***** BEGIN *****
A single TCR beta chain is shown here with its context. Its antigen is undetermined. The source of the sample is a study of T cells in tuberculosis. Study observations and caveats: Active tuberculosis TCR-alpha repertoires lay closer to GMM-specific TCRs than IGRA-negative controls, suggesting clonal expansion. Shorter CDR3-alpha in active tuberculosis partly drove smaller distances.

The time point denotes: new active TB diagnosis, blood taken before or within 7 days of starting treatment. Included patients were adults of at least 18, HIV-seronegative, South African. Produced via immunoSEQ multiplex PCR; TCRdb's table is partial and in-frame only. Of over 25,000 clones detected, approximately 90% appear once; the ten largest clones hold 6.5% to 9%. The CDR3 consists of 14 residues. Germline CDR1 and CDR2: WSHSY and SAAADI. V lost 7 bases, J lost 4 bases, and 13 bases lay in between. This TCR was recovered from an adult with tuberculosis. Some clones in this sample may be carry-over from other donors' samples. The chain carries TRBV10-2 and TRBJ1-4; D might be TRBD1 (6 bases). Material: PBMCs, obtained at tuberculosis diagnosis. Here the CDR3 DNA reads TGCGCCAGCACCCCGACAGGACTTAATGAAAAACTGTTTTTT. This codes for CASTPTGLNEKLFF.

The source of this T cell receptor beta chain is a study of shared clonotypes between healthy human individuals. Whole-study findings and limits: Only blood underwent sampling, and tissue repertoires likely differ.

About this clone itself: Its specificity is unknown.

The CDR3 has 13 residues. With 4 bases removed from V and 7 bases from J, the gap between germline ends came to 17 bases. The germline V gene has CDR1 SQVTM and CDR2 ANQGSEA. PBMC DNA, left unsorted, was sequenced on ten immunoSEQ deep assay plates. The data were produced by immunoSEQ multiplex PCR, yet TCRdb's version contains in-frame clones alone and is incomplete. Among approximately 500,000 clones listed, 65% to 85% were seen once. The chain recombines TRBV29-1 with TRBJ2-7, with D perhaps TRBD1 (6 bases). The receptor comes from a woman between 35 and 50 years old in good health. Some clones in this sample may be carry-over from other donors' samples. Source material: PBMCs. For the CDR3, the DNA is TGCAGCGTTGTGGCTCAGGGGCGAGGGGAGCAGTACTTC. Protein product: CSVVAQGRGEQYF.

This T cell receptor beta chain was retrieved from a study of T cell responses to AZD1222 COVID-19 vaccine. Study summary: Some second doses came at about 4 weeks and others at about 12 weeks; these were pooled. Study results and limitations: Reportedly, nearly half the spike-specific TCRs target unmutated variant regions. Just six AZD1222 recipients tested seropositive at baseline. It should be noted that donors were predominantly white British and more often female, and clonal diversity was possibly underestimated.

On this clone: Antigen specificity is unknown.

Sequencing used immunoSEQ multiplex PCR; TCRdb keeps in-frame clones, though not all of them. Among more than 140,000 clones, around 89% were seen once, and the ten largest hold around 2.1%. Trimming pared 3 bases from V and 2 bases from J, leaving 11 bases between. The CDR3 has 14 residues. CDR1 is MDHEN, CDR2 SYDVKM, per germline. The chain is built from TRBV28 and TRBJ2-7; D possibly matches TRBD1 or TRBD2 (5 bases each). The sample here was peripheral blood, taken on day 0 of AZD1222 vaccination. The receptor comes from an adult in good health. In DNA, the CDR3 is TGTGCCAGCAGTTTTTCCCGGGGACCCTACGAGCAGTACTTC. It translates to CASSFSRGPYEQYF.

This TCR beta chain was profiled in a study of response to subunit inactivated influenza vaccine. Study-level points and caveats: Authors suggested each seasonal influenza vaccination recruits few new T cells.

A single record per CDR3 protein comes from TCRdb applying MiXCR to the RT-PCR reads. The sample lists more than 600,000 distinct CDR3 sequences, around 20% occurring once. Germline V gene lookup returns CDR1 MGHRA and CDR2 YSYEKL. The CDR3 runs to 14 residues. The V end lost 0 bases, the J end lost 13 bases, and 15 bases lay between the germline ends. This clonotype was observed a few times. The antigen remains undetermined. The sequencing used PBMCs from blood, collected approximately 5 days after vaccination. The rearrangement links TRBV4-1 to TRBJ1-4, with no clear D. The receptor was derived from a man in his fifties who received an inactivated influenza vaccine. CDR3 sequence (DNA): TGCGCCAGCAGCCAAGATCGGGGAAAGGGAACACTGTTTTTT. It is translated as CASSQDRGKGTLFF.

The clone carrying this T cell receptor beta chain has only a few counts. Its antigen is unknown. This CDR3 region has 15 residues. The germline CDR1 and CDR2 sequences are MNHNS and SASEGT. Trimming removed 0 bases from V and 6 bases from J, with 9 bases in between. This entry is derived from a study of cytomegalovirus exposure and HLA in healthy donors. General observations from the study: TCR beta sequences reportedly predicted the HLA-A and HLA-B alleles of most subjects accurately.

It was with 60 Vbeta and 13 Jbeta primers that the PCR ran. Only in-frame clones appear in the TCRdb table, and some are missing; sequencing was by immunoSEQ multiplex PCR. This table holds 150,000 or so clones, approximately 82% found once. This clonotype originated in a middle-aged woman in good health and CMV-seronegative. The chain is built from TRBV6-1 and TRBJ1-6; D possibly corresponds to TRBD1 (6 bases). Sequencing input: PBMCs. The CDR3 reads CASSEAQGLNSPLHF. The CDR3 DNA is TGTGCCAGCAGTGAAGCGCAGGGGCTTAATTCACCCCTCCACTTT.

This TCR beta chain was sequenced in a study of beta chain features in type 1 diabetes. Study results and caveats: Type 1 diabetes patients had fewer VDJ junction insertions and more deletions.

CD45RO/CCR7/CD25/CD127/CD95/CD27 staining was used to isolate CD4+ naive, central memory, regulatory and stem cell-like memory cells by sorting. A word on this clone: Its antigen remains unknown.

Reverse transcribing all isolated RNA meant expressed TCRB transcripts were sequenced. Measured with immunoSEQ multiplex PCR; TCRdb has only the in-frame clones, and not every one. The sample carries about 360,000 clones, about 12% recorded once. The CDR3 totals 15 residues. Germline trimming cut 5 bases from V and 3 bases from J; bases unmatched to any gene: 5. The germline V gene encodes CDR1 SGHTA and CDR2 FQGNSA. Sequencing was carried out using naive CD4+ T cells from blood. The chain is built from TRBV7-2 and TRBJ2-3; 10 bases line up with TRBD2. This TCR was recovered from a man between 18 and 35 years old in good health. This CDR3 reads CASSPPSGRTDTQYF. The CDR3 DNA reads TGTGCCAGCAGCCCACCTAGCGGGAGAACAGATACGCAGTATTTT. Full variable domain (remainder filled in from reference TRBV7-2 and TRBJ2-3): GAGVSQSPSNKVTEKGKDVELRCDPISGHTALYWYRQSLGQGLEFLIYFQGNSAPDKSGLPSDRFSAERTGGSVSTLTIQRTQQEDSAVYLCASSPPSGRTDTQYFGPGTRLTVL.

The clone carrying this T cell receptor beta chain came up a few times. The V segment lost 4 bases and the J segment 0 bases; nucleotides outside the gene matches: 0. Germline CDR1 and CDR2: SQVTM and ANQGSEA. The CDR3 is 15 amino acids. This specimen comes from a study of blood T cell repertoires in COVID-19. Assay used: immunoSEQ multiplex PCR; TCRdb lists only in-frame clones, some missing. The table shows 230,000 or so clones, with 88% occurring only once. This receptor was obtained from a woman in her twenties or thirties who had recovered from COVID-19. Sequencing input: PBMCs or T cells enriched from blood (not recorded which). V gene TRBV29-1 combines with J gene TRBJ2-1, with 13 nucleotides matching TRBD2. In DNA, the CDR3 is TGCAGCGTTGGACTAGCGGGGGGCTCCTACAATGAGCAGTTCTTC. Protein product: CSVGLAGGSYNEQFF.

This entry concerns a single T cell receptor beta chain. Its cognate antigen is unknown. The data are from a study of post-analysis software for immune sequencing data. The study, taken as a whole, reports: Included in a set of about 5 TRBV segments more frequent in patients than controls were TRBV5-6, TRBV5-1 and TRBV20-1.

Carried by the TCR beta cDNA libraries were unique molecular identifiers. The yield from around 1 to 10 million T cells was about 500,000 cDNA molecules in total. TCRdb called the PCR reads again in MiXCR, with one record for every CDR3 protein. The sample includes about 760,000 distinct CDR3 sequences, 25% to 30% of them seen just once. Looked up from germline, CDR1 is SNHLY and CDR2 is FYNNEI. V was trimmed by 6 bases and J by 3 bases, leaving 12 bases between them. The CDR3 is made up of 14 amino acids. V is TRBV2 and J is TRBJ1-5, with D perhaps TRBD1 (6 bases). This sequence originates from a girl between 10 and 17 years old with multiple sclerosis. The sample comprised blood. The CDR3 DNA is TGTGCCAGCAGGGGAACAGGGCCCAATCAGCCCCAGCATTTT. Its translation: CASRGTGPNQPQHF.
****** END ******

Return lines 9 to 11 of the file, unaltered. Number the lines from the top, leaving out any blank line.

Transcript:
This TCR beta chain was profiled in a study of response to subunit inactivated influenza vaccine. Study-level points and caveats: Authors suggested each seasonal influenza vaccination recruits few new T cells.

A single record per CDR3 protein comes from TCRdb applying MiXCR to the RT-PCR reads. The sample lists more than 600,000 distinct CDR3 sequences, around 20% occurring once. Germline V gene lookup returns CDR1 MGHRA and CDR2 YSYEKL. The CDR3 runs to 14 residues. The V end lost 0 bases, the J end lost 13 bases, and 15 bases lay between the germline ends. This clonotype was observed a few times. The antigen remains undetermined. The sequencing used PBMCs from blood, collected approximately 5 days after vaccination. The rearrangement links TRBV4-1 to TRBJ1-4, with no clear D. The receptor was derived from a man in his fifties who received an inactivated influenza vaccine. CDR3 sequence (DNA): TGCGCCAGCAGCCAAGATCGGGGAAAGGGAACACTGTTTTTT. It is translated as CASSQDRGKGTLFF.

The clone carrying this T cell receptor beta chain has only a few counts. Its antigen is unknown. This CDR3 region has 15 residues. The germline CDR1 and CDR2 sequences are MNHNS and SASEGT. Trimming removed 0 bases from V and 6 bases from J, with 9 bases in between. This entry is derived from a study of cytomegalovirus exposure and HLA in healthy donors. General observations from the study: TCR beta sequences reportedly predicted the HLA-A and HLA-B alleles of most subjects accurately.